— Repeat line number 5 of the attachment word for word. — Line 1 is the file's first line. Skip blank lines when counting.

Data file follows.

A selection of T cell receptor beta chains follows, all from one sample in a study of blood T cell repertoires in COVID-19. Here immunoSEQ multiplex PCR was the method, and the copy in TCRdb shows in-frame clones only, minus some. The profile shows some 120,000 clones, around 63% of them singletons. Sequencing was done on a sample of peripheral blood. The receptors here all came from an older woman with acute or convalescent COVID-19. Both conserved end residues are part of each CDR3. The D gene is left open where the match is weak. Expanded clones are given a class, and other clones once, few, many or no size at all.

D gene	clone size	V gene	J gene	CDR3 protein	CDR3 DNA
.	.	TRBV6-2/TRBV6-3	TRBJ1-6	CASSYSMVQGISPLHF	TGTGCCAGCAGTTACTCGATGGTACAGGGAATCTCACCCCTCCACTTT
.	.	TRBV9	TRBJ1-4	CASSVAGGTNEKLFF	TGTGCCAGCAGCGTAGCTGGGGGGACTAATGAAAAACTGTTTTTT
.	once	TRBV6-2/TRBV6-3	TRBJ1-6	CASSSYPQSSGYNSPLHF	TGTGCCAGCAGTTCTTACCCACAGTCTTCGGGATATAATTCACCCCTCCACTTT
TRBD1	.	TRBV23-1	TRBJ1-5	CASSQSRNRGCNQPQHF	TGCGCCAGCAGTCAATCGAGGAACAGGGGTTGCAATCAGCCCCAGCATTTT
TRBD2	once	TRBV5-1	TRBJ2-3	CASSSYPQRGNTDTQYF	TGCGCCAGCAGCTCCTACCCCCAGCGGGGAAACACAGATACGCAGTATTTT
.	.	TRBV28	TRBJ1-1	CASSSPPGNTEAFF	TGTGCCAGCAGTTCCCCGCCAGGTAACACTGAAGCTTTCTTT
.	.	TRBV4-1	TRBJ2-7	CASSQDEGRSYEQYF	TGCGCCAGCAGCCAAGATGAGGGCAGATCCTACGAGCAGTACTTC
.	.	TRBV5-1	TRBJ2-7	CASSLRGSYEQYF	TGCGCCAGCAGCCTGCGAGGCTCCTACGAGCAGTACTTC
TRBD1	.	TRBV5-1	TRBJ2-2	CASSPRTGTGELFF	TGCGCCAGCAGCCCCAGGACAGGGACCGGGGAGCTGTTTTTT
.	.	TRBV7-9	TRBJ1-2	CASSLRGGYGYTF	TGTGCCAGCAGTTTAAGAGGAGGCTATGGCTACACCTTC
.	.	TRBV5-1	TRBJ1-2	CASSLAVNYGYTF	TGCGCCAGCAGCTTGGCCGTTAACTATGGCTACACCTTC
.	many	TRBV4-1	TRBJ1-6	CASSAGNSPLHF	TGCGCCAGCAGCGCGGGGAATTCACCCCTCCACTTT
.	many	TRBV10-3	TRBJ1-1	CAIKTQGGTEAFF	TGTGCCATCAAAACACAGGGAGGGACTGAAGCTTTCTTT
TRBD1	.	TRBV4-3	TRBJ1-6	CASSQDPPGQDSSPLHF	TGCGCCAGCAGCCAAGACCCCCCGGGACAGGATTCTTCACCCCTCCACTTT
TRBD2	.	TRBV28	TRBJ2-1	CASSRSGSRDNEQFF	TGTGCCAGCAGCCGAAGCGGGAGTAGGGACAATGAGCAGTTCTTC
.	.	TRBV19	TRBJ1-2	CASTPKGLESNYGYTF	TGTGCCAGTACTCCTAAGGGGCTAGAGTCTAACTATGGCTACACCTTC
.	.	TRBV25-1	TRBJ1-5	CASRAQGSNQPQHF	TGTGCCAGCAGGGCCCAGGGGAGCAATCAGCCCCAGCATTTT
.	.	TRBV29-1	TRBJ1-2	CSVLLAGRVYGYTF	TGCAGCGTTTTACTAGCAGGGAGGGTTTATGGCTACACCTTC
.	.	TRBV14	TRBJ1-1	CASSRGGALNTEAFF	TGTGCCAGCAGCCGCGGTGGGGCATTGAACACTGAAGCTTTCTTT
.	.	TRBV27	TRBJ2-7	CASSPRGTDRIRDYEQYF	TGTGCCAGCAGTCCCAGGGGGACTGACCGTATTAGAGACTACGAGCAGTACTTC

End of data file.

.	once	TRBV6-2/TRBV6-3	TRBJ1-6	CASSSYPQSSGYNSPLHF	TGTGCCAGCAGTTCTTACCCACAGTCTTCGGGATATAATTCACCCCTCCACTTT